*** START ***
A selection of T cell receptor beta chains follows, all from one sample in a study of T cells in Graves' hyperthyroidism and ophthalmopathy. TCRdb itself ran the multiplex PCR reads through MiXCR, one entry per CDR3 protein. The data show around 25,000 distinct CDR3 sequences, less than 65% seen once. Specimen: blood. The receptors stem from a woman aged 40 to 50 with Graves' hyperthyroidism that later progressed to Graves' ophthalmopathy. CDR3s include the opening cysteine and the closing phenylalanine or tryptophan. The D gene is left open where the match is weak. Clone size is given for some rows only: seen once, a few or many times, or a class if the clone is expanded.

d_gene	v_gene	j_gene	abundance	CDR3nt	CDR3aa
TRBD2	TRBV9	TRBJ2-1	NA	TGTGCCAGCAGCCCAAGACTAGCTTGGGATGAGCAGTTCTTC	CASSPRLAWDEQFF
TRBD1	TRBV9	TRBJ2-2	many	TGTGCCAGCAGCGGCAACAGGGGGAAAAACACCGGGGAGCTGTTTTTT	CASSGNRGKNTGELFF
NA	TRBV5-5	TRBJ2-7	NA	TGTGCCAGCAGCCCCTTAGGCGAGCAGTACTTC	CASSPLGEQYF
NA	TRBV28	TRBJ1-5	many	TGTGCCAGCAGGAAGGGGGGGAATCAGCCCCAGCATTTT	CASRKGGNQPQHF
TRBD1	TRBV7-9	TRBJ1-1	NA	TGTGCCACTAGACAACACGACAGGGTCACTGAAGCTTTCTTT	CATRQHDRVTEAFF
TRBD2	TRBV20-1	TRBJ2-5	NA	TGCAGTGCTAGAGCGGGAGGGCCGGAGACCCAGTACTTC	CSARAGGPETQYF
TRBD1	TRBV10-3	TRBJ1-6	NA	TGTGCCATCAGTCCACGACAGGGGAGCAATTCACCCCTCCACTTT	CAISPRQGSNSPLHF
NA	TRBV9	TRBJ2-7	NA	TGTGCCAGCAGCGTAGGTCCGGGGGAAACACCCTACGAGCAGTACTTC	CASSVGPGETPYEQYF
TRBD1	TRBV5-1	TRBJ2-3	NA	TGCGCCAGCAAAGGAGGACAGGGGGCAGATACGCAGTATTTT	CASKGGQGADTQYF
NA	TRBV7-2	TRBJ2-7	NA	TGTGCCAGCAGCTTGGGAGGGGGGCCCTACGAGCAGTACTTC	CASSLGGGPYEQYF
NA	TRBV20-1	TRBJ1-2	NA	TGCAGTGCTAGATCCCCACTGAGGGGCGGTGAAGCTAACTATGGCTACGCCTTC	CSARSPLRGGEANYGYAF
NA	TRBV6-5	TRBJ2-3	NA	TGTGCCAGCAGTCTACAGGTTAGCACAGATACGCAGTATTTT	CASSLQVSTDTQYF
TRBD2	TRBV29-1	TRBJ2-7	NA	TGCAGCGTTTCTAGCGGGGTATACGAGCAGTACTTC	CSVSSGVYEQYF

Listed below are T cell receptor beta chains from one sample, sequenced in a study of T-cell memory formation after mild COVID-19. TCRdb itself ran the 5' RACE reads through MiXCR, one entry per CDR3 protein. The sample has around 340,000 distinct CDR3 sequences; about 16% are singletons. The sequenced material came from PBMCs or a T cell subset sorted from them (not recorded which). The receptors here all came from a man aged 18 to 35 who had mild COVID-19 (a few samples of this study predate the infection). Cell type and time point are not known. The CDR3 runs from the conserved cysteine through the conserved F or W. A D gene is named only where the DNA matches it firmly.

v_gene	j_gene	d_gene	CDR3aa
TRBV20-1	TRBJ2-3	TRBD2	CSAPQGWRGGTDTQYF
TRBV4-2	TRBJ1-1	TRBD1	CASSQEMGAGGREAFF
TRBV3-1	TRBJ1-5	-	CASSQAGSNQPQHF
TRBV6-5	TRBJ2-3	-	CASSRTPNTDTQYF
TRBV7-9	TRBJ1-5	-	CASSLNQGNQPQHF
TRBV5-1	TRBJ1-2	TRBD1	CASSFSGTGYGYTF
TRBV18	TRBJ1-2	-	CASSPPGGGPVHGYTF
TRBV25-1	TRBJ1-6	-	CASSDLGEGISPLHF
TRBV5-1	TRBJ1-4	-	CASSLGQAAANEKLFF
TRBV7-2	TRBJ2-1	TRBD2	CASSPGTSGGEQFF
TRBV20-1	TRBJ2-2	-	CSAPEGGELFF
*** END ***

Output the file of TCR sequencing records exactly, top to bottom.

A selection of T cell receptor beta chains follows, all from one sample in a study of T cells in Graves' hyperthyroidism and ophthalmopathy. TCRdb itself ran the multiplex PCR reads through MiXCR, one entry per CDR3 protein. The data show around 25,000 distinct CDR3 sequences, less than 65% seen once. Specimen: blood. The receptors stem from a woman aged 40 to 50 with Graves' hyperthyroidism that later progressed to Graves' ophthalmopathy. CDR3s include the opening cysteine and the closing phenylalanine or tryptophan. The D gene is left open where the match is weak. Clone size is given for some rows only: seen once, a few or many times, or a class if the clone is expanded.

d_gene	v_gene	j_gene	abundance	CDR3nt	CDR3aa
TRBD2	TRBV9	TRBJ2-1	NA	TGTGCCAGCAGCCCAAGACTAGCTTGGGATGAGCAGTTCTTC	CASSPRLAWDEQFF
TRBD1	TRBV9	TRBJ2-2	many	TGTGCCAGCAGCGGCAACAGGGGGAAAAACACCGGGGAGCTGTTTTTT	CASSGNRGKNTGELFF
NA	TRBV5-5	TRBJ2-7	NA	TGTGCCAGCAGCCCCTTAGGCGAGCAGTACTTC	CASSPLGEQYF
NA	TRBV28	TRBJ1-5	many	TGTGCCAGCAGGAAGGGGGGGAATCAGCCCCAGCATTTT	CASRKGGNQPQHF
TRBD1	TRBV7-9	TRBJ1-1	NA	TGTGCCACTAGACAACACGACAGGGTCACTGAAGCTTTCTTT	CATRQHDRVTEAFF
TRBD2	TRBV20-1	TRBJ2-5	NA	TGCAGTGCTAGAGCGGGAGGGCCGGAGACCCAGTACTTC	CSARAGGPETQYF
TRBD1	TRBV10-3	TRBJ1-6	NA	TGTGCCATCAGTCCACGACAGGGGAGCAATTCACCCCTCCACTTT	CAISPRQGSNSPLHF
NA	TRBV9	TRBJ2-7	NA	TGTGCCAGCAGCGTAGGTCCGGGGGAAACACCCTACGAGCAGTACTTC	CASSVGPGETPYEQYF
TRBD1	TRBV5-1	TRBJ2-3	NA	TGCGCCAGCAAAGGAGGACAGGGGGCAGATACGCAGTATTTT	CASKGGQGADTQYF
NA	TRBV7-2	TRBJ2-7	NA	TGTGCCAGCAGCTTGGGAGGGGGGCCCTACGAGCAGTACTTC	CASSLGGGPYEQYF
NA	TRBV20-1	TRBJ1-2	NA	TGCAGTGCTAGATCCCCACTGAGGGGCGGTGAAGCTAACTATGGCTACGCCTTC	CSARSPLRGGEANYGYAF
NA	TRBV6-5	TRBJ2-3	NA	TGTGCCAGCAGTCTACAGGTTAGCACAGATACGCAGTATTTT	CASSLQVSTDTQYF
TRBD2	TRBV29-1	TRBJ2-7	NA	TGCAGCGTTTCTAGCGGGGTATACGAGCAGTACTTC	CSVSSGVYEQYF

Listed below are T cell receptor beta chains from one sample, sequenced in a study of T-cell memory formation after mild COVID-19. TCRdb itself ran the 5' RACE reads through MiXCR, one entry per CDR3 protein. The sample has around 340,000 distinct CDR3 sequences; about 16% are singletons. The sequenced material came from PBMCs or a T cell subset sorted from them (not recorded which). The receptors here all came from a man aged 18 to 35 who had mild COVID-19 (a few samples of this study predate the infection). Cell type and time point are not known. The CDR3 runs from the conserved cysteine through the conserved F or W. A D gene is named only where the DNA matches it firmly.

v_gene	j_gene	d_gene	CDR3aa
TRBV20-1	TRBJ2-3	TRBD2	CSAPQGWRGGTDTQYF
TRBV4-2	TRBJ1-1	TRBD1	CASSQEMGAGGREAFF
TRBV3-1	TRBJ1-5	-	CASSQAGSNQPQHF
TRBV6-5	TRBJ2-3	-	CASSRTPNTDTQYF
TRBV7-9	TRBJ1-5	-	CASSLNQGNQPQHF
TRBV5-1	TRBJ1-2	TRBD1	CASSFSGTGYGYTF
TRBV18	TRBJ1-2	-	CASSPPGGGPVHGYTF
TRBV25-1	TRBJ1-6	-	CASSDLGEGISPLHF
TRBV5-1	TRBJ1-4	-	CASSLGQAAANEKLFF
TRBV7-2	TRBJ2-1	TRBD2	CASSPGTSGGEQFF
TRBV20-1	TRBJ2-2	-	CSAPEGGELFF